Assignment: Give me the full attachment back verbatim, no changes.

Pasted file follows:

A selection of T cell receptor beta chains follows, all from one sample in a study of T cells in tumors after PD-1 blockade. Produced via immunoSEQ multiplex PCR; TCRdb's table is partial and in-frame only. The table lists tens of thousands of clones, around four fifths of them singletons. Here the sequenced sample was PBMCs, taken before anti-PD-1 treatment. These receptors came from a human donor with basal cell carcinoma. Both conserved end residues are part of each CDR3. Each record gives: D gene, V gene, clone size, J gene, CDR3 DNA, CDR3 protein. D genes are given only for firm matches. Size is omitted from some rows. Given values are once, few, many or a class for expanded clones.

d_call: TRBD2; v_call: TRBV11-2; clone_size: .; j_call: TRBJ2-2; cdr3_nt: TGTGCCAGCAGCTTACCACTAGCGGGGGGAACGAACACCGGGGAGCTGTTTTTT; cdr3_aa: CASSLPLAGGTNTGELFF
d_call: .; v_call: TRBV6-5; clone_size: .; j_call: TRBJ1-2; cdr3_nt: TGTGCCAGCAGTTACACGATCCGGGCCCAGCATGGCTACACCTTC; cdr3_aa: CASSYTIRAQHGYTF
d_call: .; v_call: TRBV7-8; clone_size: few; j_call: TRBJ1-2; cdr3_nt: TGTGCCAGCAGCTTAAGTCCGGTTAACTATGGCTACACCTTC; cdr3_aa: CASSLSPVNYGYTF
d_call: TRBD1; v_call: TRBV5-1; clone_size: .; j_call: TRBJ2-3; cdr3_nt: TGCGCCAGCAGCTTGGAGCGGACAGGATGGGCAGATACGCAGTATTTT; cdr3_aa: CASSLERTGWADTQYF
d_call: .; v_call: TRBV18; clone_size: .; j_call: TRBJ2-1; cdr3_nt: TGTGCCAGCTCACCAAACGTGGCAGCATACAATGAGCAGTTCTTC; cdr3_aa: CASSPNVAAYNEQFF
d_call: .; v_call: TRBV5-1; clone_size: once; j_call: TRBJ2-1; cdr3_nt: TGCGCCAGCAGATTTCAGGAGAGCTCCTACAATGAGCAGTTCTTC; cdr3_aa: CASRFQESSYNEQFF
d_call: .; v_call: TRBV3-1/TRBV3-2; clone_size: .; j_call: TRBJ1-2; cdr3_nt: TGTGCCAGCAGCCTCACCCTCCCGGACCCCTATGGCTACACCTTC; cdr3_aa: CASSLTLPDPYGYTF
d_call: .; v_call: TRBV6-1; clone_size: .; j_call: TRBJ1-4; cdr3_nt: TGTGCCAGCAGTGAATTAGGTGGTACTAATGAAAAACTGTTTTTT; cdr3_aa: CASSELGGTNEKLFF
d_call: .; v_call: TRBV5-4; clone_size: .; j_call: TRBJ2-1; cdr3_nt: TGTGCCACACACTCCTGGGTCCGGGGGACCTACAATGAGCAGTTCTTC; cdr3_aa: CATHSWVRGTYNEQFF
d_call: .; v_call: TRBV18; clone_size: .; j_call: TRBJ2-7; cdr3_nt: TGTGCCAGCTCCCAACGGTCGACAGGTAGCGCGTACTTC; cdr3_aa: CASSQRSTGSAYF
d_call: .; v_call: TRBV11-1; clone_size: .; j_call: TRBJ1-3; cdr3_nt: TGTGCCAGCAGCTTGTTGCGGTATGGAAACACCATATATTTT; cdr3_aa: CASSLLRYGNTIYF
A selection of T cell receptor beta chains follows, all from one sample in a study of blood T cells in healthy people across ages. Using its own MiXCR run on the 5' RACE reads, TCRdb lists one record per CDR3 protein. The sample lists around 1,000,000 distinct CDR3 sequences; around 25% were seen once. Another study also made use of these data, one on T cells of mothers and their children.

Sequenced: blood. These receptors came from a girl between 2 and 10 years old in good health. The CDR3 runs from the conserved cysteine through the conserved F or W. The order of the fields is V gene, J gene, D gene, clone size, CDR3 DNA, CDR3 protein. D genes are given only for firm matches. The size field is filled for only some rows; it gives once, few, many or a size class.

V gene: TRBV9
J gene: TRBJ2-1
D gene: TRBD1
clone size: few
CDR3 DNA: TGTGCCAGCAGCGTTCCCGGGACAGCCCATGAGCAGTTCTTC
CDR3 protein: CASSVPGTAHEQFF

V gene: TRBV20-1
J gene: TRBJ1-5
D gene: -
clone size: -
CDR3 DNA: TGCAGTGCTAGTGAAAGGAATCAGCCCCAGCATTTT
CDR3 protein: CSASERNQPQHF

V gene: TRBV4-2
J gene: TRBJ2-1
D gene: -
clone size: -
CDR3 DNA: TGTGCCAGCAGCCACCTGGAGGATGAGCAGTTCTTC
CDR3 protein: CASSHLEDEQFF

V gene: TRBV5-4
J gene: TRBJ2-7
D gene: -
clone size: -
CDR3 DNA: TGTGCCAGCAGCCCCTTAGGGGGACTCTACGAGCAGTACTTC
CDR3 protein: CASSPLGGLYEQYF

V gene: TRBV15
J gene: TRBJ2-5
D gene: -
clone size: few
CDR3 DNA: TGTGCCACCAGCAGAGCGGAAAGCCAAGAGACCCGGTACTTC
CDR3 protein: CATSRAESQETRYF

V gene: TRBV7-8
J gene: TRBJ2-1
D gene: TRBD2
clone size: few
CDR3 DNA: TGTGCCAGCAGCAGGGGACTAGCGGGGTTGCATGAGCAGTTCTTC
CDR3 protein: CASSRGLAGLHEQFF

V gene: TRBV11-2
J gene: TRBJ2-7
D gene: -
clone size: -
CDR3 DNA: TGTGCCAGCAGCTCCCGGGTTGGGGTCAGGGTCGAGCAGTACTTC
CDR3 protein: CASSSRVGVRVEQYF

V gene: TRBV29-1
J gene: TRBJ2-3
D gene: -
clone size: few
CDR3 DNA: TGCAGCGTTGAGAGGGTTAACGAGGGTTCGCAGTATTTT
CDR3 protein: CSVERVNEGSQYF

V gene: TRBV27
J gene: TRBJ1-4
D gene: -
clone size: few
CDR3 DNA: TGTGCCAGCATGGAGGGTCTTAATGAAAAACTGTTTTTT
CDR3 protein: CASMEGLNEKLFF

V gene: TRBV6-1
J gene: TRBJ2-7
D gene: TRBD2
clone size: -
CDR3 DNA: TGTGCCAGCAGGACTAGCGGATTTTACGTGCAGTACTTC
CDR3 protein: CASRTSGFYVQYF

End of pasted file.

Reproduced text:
A selection of T cell receptor beta chains follows, all from one sample in a study of T cells in tumors after PD-1 blockade. Produced via immunoSEQ multiplex PCR; TCRdb's table is partial and in-frame only. The table lists tens of thousands of clones, around four fifths of them singletons. Here the sequenced sample was PBMCs, taken before anti-PD-1 treatment. These receptors came from a human donor with basal cell carcinoma. Both conserved end residues are part of each CDR3. Each record gives: D gene, V gene, clone size, J gene, CDR3 DNA, CDR3 protein. D genes are given only for firm matches. Size is omitted from some rows. Given values are once, few, many or a class for expanded clones.

d_call: TRBD2; v_call: TRBV11-2; clone_size: .; j_call: TRBJ2-2; cdr3_nt: TGTGCCAGCAGCTTACCACTAGCGGGGGGAACGAACACCGGGGAGCTGTTTTTT; cdr3_aa: CASSLPLAGGTNTGELFF
d_call: .; v_call: TRBV6-5; clone_size: .; j_call: TRBJ1-2; cdr3_nt: TGTGCCAGCAGTTACACGATCCGGGCCCAGCATGGCTACACCTTC; cdr3_aa: CASSYTIRAQHGYTF
d_call: .; v_call: TRBV7-8; clone_size: few; j_call: TRBJ1-2; cdr3_nt: TGTGCCAGCAGCTTAAGTCCGGTTAACTATGGCTACACCTTC; cdr3_aa: CASSLSPVNYGYTF
d_call: TRBD1; v_call: TRBV5-1; clone_size: .; j_call: TRBJ2-3; cdr3_nt: TGCGCCAGCAGCTTGGAGCGGACAGGATGGGCAGATACGCAGTATTTT; cdr3_aa: CASSLERTGWADTQYF
d_call: .; v_call: TRBV18; clone_size: .; j_call: TRBJ2-1; cdr3_nt: TGTGCCAGCTCACCAAACGTGGCAGCATACAATGAGCAGTTCTTC; cdr3_aa: CASSPNVAAYNEQFF
d_call: .; v_call: TRBV5-1; clone_size: once; j_call: TRBJ2-1; cdr3_nt: TGCGCCAGCAGATTTCAGGAGAGCTCCTACAATGAGCAGTTCTTC; cdr3_aa: CASRFQESSYNEQFF
d_call: .; v_call: TRBV3-1/TRBV3-2; clone_size: .; j_call: TRBJ1-2; cdr3_nt: TGTGCCAGCAGCCTCACCCTCCCGGACCCCTATGGCTACACCTTC; cdr3_aa: CASSLTLPDPYGYTF
d_call: .; v_call: TRBV6-1; clone_size: .; j_call: TRBJ1-4; cdr3_nt: TGTGCCAGCAGTGAATTAGGTGGTACTAATGAAAAACTGTTTTTT; cdr3_aa: CASSELGGTNEKLFF
d_call: .; v_call: TRBV5-4; clone_size: .; j_call: TRBJ2-1; cdr3_nt: TGTGCCACACACTCCTGGGTCCGGGGGACCTACAATGAGCAGTTCTTC; cdr3_aa: CATHSWVRGTYNEQFF
d_call: .; v_call: TRBV18; clone_size: .; j_call: TRBJ2-7; cdr3_nt: TGTGCCAGCTCCCAACGGTCGACAGGTAGCGCGTACTTC; cdr3_aa: CASSQRSTGSAYF
d_call: .; v_call: TRBV11-1; clone_size: .; j_call: TRBJ1-3; cdr3_nt: TGTGCCAGCAGCTTGTTGCGGTATGGAAACACCATATATTTT; cdr3_aa: CASSLLRYGNTIYF
A selection of T cell receptor beta chains follows, all from one sample in a study of blood T cells in healthy people across ages. Using its own MiXCR run on the 5' RACE reads, TCRdb lists one record per CDR3 protein. The sample lists around 1,000,000 distinct CDR3 sequences; around 25% were seen once. Another study also made use of these data, one on T cells of mothers and their children.

Sequenced: blood. These receptors came from a girl between 2 and 10 years old in good health. The CDR3 runs from the conserved cysteine through the conserved F or W. The order of the fields is V gene, J gene, D gene, clone size, CDR3 DNA, CDR3 protein. D genes are given only for firm matches. The size field is filled for only some rows; it gives once, few, many or a size class.

V gene: TRBV9
J gene: TRBJ2-1
D gene: TRBD1
clone size: few
CDR3 DNA: TGTGCCAGCAGCGTTCCCGGGACAGCCCATGAGCAGTTCTTC
CDR3 protein: CASSVPGTAHEQFF

V gene: TRBV20-1
J gene: TRBJ1-5
D gene: -
clone size: -
CDR3 DNA: TGCAGTGCTAGTGAAAGGAATCAGCCCCAGCATTTT
CDR3 protein: CSASERNQPQHF

V gene: TRBV4-2
J gene: TRBJ2-1
D gene: -
clone size: -
CDR3 DNA: TGTGCCAGCAGCCACCTGGAGGATGAGCAGTTCTTC
CDR3 protein: CASSHLEDEQFF

V gene: TRBV5-4
J gene: TRBJ2-7
D gene: -
clone size: -
CDR3 DNA: TGTGCCAGCAGCCCCTTAGGGGGACTCTACGAGCAGTACTTC
CDR3 protein: CASSPLGGLYEQYF

V gene: TRBV15
J gene: TRBJ2-5
D gene: -
clone size: few
CDR3 DNA: TGTGCCACCAGCAGAGCGGAAAGCCAAGAGACCCGGTACTTC
CDR3 protein: CATSRAESQETRYF

V gene: TRBV7-8
J gene: TRBJ2-1
D gene: TRBD2
clone size: few
CDR3 DNA: TGTGCCAGCAGCAGGGGACTAGCGGGGTTGCATGAGCAGTTCTTC
CDR3 protein: CASSRGLAGLHEQFF

V gene: TRBV11-2
J gene: TRBJ2-7
D gene: -
clone size: -
CDR3 DNA: TGTGCCAGCAGCTCCCGGGTTGGGGTCAGGGTCGAGCAGTACTTC
CDR3 protein: CASSSRVGVRVEQYF

V gene: TRBV29-1
J gene: TRBJ2-3
D gene: -
clone size: few
CDR3 DNA: TGCAGCGTTGAGAGGGTTAACGAGGGTTCGCAGTATTTT
CDR3 protein: CSVERVNEGSQYF

V gene: TRBV27
J gene: TRBJ1-4
D gene: -
clone size: few
CDR3 DNA: TGTGCCAGCATGGAGGGTCTTAATGAAAAACTGTTTTTT
CDR3 protein: CASMEGLNEKLFF

V gene: TRBV6-1
J gene: TRBJ2-7
D gene: TRBD2
clone size: -
CDR3 DNA: TGTGCCAGCAGGACTAGCGGATTTTACGTGCAGTACTTC
CDR3 protein: CASRTSGFYVQYF